March 26th, 2015
During business writing workshops, I am often asked about the proper number of spaces after a period at the end of a sentence. There is usually disagreement among the participants. Some say two spaces, absolutely. Others say one is enough.
The simple answer in 2015 is that one space is enough. Unlike typewriters, word processors automatically apportion the correct amount of space between letters and punctuation marks. If you doublespace after the period in something you've keyed in on a word processor, the receiver might have to make adjustments in the copy for your extra space.
In her column in The Birmingham News on Sunday, March 22, 2015, Kelly Kazek, who writes for Al.com from her base in Huntsville, offered a humorous look at this dilemma as well as some good examples of how that doublespace after a period is often viewed:
It makes you look older than carrying an AARP card in your wallet.
People will know you are now old enough to be a Walmart greeter.
Some HR folks use this to screen job applicants.
It is obsolete. No one teaches typing anymore.
Editors have to rekey copy submitted with two spaces after the period.
It is a "travesty" that bugs Kelly Kazek.
If you'd like to read Kelly's complete column, which is as hilarious as it is informative, you can find her on Pinterest at "Odd Travels" or "Real Alabama." Kelly says she writes about "the quirkiness of human nature from a humorous point of view," and this column is a perfect example. You can contact her at email@example.com, find her on Facebook, or use this link to read her actual column: http://www.al.com/living/index.ssf/2015/03/for_the_love_of_punctuation_st.html. If you follow this link, you can also read the amazing array of comments.
Speaking of Facebook, please check out my post from March 25, 2015, which chastises Birmingham News reporters for using an apostrophe to form the plural of a word. As of this afternoon, this has been my most popular Facebook post yet at Grammar Glitch Central. That apostrophe error bugs me as much as the extra space after the period bugs Kelly.
March 9th, 2015
When President George Bush signed the legislation extending Daylight Saving Time by four weeks, I wonder if he realized how many people, including school children, would have to leave for work or school in the dark until April rolls around. In my part of Alabama, it was still pitch dark at 6:45 this morning. The days just aren't long enough yet.
That said, I'd like to point out that the official name of this "Spring Forward/Fall Back" ritual we follow every year (except in Arizona and Hawaii) is DAYLIGHT SAVING TIME, not SAVINGS TIME. The word SAVING is singular in this context.
A nod of approval from Grammar Glitch Central to John Oliver who used this correctly on "Last Week Tonight" in his hilarious "How is this still a Thing?" spoof of Daylight Saving Time.
NOTE: I added this update about John Oliver at 6:43 a.m. on March 11, and it is still pitch dark outside as kids in this neighborhood head out to the main road to catch their school buses.
February 27th, 2015
I am often asked about semicolons and how to use them correctly. Sometimes the writer wants to know if semicolons and commas can be used interchangeably. The answer is no. I think the two example sentences posted here will help clarify that answer:
In an article about an abandoned mausoleum in Bessemer, Alabama, a Birmingham News reporter created this statement:
The others buried there were: Peter Smith, Geneva Ann Jones, a 6-month-old girl who died from a heart condition in 1993; Vivian Lawrence, 49; Robert Samuel Vaughn, 74: Emily Parsons, 93; Annie Rae Stevens, 56.
NOTE: The names in the above example have been changed.
Whoops: When people are listed in a series, their names should be separated by commas. If additional information is given about some of the people, that information should be separated from the name with a comma. In that case, each person/information combo should be set off from the next person or person/info combo by a semicolon. This should be done consistently throughout the sentence.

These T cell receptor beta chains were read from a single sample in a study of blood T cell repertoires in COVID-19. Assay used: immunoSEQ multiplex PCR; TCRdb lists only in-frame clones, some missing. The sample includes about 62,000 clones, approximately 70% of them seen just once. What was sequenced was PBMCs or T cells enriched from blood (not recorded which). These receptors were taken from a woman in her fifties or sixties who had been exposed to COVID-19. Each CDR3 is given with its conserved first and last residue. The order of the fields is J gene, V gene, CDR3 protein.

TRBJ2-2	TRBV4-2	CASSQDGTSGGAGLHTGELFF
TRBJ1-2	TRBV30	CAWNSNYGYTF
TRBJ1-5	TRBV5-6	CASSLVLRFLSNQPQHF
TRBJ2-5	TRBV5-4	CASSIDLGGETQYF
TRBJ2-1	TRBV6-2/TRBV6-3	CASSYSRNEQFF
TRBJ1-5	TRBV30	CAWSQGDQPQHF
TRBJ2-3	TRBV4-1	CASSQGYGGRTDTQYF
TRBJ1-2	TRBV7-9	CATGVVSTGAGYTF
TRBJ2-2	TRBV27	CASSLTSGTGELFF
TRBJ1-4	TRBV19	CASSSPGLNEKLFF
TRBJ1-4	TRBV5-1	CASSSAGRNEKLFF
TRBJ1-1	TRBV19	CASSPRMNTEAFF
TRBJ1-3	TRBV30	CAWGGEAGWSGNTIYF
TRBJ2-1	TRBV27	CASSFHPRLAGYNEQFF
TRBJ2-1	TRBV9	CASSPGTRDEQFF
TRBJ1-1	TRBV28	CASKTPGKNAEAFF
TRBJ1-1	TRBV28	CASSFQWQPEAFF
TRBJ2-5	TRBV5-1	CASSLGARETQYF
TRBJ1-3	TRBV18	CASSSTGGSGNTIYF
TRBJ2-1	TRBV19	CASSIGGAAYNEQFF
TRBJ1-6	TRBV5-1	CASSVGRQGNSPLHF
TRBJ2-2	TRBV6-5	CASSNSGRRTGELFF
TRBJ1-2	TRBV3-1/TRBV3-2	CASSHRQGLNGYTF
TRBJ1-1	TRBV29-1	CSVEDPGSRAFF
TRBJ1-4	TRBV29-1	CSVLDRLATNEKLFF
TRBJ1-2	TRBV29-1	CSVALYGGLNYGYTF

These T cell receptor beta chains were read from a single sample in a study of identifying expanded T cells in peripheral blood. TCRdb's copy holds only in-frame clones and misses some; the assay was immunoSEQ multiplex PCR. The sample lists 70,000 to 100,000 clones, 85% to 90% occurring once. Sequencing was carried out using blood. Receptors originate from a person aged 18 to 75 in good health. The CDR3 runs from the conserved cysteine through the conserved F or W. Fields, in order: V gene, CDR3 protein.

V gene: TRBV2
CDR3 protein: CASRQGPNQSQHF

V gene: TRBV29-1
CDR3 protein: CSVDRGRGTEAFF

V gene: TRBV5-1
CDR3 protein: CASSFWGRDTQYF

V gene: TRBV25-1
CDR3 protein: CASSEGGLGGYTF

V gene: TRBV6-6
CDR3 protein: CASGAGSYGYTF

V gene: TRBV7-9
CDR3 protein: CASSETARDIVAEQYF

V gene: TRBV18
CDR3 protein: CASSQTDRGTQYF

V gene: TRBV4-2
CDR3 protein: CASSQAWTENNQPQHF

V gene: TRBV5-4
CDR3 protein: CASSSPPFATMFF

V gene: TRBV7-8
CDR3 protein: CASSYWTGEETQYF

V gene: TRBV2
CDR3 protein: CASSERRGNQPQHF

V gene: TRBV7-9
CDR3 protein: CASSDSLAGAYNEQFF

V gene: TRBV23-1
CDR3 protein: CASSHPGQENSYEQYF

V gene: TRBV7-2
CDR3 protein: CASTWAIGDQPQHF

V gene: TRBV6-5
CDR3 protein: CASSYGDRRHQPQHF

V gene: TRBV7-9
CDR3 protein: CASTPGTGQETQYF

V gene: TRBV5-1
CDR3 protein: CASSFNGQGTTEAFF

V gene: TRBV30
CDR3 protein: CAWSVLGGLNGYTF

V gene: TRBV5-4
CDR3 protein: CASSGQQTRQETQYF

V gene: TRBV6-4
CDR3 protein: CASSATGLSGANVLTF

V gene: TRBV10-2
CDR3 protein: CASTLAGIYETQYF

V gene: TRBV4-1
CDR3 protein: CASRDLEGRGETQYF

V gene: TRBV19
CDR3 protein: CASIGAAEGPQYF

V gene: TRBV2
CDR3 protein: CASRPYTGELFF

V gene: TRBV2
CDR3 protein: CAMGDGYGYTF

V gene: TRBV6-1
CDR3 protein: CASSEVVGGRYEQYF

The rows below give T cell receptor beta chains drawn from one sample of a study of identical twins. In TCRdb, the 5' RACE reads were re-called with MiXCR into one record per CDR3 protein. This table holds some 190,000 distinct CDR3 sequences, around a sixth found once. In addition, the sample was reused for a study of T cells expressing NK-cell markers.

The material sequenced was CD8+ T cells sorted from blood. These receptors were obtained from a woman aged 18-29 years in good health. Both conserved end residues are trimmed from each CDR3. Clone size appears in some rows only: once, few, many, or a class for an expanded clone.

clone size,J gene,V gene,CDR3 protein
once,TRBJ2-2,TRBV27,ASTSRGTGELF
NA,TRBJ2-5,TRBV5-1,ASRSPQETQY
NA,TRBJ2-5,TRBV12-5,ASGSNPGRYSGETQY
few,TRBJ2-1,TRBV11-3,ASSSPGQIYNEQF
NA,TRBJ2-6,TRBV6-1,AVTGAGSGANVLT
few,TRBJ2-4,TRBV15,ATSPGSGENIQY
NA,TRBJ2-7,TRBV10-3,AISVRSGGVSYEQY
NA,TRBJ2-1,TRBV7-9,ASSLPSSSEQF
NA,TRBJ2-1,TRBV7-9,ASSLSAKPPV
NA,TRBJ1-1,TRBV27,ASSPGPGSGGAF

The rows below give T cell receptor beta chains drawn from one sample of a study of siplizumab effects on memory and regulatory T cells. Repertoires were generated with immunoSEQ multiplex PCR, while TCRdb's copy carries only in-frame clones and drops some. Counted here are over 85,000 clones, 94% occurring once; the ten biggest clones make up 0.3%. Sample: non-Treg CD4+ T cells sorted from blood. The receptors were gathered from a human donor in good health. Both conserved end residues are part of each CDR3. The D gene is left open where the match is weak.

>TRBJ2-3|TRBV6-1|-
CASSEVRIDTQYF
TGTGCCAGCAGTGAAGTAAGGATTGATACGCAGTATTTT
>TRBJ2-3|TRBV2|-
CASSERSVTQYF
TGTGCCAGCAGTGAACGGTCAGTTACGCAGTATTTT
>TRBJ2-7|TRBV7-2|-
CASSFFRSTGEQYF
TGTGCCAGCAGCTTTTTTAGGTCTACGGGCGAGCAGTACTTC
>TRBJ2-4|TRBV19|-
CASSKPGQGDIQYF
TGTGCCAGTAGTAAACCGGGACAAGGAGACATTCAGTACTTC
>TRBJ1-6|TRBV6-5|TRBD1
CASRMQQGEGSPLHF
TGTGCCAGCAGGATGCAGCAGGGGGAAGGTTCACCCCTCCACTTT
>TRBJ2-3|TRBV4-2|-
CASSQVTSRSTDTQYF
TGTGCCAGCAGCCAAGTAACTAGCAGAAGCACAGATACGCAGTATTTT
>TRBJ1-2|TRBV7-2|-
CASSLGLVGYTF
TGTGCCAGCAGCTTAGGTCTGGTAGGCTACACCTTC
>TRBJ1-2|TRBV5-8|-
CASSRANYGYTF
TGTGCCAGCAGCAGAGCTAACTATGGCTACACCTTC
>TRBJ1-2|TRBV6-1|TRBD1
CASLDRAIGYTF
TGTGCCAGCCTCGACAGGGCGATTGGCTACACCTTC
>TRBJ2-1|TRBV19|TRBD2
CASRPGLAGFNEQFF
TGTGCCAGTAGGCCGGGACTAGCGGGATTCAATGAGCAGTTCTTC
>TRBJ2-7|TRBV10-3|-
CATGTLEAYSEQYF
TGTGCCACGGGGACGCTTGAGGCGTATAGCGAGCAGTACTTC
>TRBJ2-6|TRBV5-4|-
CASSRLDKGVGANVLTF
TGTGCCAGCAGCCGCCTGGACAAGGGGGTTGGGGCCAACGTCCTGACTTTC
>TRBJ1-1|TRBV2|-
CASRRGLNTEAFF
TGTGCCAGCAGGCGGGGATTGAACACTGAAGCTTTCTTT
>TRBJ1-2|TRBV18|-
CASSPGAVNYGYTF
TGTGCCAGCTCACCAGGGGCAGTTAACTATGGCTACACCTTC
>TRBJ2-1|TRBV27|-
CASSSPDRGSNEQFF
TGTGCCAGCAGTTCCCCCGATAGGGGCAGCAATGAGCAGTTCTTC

In the example above, PETER SMITH is separated from GENEVA ANN JONES by a comma. The punctuation should be a semicolon to be consistent with the rest of the sentence. The word AND should be added after "93;" to indicate that ANNIE RAE STEVENS is the last person in the series. Also notice below that it is not necessary to use a colon after WERE in this sentence. It should read this way:
The others buried there were Peter Smith; Geneva Ann Jones, a six-month-old girl who died from a heart condition in 1993; Vivian Lawrence, 49; Robert Samuel Vaughn, 74; Emily Parsons, 93; and Annie Rae Stevens, 56.
When several items are in a series but none of them contain additional information that should be set off by commas, the items can be separated by just a comma. Notice below that there is no good reason for the semicolon after the word INVOLVED in this sentence from another article in The Birmingham News:
The notice says that anyone who wants to report an allegation should do so in writing to the court with as much information as possible, including the person or persons involved; the date on which the alleged violation occurred and specific details of the incident.
For business writing prose (as opposed to journalism style), I would add a comma before AND after OCCURRED, to indicate the end of the series. The sentence should read this way:
The notice says that anyone who wants to report an allegation should do so in writing to the court with as much information as possible, including the person or persons involved, the date on which the alleged violation occurred, and specific details of the incident.
February 16th, 2015
Here is a sentence I came across in an Associated Press release about FBI Director James Comey's comments on race relations and law enforcement:
"Answering questions after a speech at Georgetown University, he noted that there was 'a tendency to move onto other things as busy people.'"
Whoops #1: There is a difference in meaning between ONTO and ON TO. ONTO involves motion to the top of something, as in jumping ONTO the top of a picnic table or gluing glitter ONTO a greeting card. ON TO uses ON to suggest going forward, as in moving ON or getting ON and TO to indicate which direction the subject is heading.
Whoops #2: AS BUSY PEOPLE is in the wrong location for the meaning.
This sentence should read as follows:
Answering questions after a speech at Georgetown University, he noted that there was, among busy people, "a tendency to move on to other things."
February 6th, 2015
When you use a series of phrases within a sentence, it is important to set up a pattern and stick to it. This is PARALLEL STRUCTURE, which it allows your reader to grasp the series of phrases without having to shift gears because you shifted format.
Cameron Smith (Smith Strategies LLC) wrote an opinion piece for The Birmingham News about the recent State of the Union address. It included this rather convoluted sentence: